So often in teaching, we get caught up in ourselves. What we do and what we contribute. Me, me, me, us, us, us. However, it is often the case that once we get some distance, we see how much our students have given us. How much they’ve made us grow and learn. It is this oft neglected theme I’d like to comment on today.
I had the pleasure to be a LINC teacher in Canada for a number of years. LINC is short for “Language Instruction for Newcomers to Canada” and it is a program funded by Immigration Canada to help new immigrants to Canada get their English “up to scratch” and also with life skills training.
I can’t say enough how indebted I am to my former students. I had the honor of in most cases, being the first Canadian they formed a relationship with. I was like a father figure and it changed me.
Often, my students had just come off the plane the very same day! (the sooner they were in class, the sooner they got a “pay check”). So many memories. I got bags of pistachios from the Iranians, bags of dumplings from the Chinese, so many flowers from the Serb/Croatians! We’d have a pot luck every month and it was a buffet of United Nations proportions.
My students taught me so much about the world! They got me to see through different eyes and know there are so many ways to live and be. Most importantly, they made me see my own country for what it is – its good and bad but mostly as a place of refuge and hope. A place where people are for the most part, “decent”.
We used to go on many excursions – my fav. was the free tour bus to the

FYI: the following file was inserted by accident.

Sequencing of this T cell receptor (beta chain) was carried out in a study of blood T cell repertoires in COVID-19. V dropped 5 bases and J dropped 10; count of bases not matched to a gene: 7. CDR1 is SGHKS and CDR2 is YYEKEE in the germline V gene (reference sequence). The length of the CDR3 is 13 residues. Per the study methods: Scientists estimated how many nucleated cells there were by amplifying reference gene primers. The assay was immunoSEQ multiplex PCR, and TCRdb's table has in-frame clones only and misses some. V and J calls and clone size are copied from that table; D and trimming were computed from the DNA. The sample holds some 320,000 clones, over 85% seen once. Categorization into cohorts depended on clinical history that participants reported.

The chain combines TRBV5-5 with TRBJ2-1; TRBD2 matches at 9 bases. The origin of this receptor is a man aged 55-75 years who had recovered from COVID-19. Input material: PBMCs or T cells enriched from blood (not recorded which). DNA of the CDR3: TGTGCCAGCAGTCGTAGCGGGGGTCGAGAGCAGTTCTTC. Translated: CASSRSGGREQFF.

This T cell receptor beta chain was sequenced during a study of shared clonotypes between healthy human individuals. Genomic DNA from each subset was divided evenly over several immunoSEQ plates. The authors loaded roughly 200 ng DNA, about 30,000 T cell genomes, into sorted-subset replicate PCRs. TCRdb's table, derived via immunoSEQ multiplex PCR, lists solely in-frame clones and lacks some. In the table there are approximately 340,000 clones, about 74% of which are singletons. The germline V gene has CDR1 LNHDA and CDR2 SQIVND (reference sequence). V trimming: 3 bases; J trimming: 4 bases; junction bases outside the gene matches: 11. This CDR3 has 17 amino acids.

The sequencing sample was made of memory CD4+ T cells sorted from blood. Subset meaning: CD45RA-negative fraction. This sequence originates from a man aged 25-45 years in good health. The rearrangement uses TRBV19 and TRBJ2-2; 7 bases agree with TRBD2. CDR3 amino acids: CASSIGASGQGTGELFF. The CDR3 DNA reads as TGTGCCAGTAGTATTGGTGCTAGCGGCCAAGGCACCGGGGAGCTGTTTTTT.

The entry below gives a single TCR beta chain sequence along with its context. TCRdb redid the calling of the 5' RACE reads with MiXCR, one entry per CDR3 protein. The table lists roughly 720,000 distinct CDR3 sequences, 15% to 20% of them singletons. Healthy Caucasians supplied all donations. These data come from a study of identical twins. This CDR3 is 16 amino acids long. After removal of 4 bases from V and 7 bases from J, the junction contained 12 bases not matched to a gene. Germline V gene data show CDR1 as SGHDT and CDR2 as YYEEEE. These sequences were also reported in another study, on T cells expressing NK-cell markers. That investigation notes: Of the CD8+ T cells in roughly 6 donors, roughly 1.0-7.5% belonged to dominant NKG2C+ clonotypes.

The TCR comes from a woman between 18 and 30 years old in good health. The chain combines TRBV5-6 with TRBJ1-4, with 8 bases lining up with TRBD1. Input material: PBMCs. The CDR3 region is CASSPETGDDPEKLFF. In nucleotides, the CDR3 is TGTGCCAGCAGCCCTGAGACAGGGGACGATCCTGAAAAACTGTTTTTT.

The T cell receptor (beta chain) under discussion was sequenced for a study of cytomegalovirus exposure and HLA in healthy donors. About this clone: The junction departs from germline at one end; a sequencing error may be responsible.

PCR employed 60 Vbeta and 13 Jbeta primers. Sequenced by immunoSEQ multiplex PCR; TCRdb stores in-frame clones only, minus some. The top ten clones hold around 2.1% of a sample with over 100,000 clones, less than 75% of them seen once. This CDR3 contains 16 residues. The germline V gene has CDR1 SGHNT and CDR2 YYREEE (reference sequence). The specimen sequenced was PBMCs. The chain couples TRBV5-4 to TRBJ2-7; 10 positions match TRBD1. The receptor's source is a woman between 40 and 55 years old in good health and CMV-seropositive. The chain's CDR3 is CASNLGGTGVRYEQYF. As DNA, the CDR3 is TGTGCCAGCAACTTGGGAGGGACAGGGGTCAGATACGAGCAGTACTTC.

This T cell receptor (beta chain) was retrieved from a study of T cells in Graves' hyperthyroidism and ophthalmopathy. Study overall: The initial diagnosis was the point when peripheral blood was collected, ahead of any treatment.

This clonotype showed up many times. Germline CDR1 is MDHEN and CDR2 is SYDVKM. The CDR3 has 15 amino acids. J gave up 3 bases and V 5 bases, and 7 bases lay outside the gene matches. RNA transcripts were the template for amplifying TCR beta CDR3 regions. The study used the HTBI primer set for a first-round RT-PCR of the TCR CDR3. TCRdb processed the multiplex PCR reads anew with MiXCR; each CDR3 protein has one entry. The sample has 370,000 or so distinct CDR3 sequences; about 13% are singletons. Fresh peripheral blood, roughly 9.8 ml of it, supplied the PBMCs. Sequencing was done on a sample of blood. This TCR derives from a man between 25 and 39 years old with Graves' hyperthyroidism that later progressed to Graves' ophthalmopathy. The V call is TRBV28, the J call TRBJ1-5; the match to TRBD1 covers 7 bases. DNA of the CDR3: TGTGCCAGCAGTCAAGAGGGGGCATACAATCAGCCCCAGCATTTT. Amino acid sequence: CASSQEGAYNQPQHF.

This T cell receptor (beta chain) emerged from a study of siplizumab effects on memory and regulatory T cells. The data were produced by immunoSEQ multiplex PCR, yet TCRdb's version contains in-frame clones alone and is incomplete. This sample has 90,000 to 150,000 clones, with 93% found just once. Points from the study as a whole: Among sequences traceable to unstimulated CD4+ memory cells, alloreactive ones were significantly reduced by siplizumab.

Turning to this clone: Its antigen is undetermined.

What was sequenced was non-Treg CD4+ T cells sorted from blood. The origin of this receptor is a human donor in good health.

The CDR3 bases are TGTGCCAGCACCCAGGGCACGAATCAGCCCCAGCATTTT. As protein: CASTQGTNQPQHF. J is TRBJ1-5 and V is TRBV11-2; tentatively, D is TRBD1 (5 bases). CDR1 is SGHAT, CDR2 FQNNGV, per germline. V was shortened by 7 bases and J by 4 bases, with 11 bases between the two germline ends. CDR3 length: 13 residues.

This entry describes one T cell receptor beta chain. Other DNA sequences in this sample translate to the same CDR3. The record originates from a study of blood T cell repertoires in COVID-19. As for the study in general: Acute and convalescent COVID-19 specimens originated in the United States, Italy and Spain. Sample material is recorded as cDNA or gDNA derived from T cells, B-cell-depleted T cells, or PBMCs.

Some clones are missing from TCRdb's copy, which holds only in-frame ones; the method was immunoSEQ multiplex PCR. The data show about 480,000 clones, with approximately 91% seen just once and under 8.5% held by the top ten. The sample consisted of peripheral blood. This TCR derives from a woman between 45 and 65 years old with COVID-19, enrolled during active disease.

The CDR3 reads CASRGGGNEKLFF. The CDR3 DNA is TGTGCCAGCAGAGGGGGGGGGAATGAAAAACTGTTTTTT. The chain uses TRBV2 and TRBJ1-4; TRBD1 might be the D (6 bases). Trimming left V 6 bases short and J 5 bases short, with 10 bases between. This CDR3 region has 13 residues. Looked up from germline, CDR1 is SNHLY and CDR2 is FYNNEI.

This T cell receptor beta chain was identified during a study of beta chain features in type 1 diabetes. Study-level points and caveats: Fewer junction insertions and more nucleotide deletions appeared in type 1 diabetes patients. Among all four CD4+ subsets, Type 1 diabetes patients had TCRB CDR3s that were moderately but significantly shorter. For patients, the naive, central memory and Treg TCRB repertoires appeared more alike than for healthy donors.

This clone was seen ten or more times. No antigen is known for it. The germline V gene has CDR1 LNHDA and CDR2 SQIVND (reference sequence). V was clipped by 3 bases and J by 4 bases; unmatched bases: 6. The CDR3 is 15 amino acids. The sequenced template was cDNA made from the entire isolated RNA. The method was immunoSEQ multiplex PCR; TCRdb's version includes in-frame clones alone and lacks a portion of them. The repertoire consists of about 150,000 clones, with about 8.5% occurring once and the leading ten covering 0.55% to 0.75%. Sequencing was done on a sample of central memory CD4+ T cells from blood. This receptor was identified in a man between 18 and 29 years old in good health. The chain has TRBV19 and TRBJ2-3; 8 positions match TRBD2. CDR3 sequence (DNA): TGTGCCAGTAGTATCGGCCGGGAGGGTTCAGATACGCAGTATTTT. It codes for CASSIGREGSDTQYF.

Casino, on the Indian reservation! It was my brainstorm and I was proud of it. Why not take the casino up on the free trip if we booked a bus full of 30 people? An hour free bus ride there and back plus a free buffet. Not a student gambled (they were all very conscious of saving each penny) but they loved walking outside among the pines and gazing out the window during the trip. Too often they remain locked in the big concrete jungle. We’d sing on the bus and teach each other folk songs from our respective countries as we drove along. We always has a ball. The casino sure lost money on us freeloaders!
My classes would have 10-12 adult students and it was such an experience to see the Tibetan guy chatting it up with the Chinese grandma. Or the Iranian student sharing tea with the Iraqi. Or the Tamil and Hindi dancing and laughing together to Abba. These things happened every day!!!!!! When I think of them, I’m ashamed of the world we live in, twisted as we are by politics, armies and “good intentions”.
I remember so well one day teaching 5 floors up, Bay and Bloor downtown office building. Suddenly two women get up and start screaming. And I mean, SCREAMING! Everyone was bewildered. What were they screaming about? Well, it had begun to snow. And there they were dancing in front of the big glass windows. All I could do was say, “Welcome to Canada” and then trash my lesson plan as we talked about big, “firsts”.
So this one, this blog goes out to all my former LINC students wherever you are. I hope you have found success and I thank you for all you made me be.
I’ll leave you the most amazing video I know about new refugees to Canada. A must watch! You might even use this with higher level students….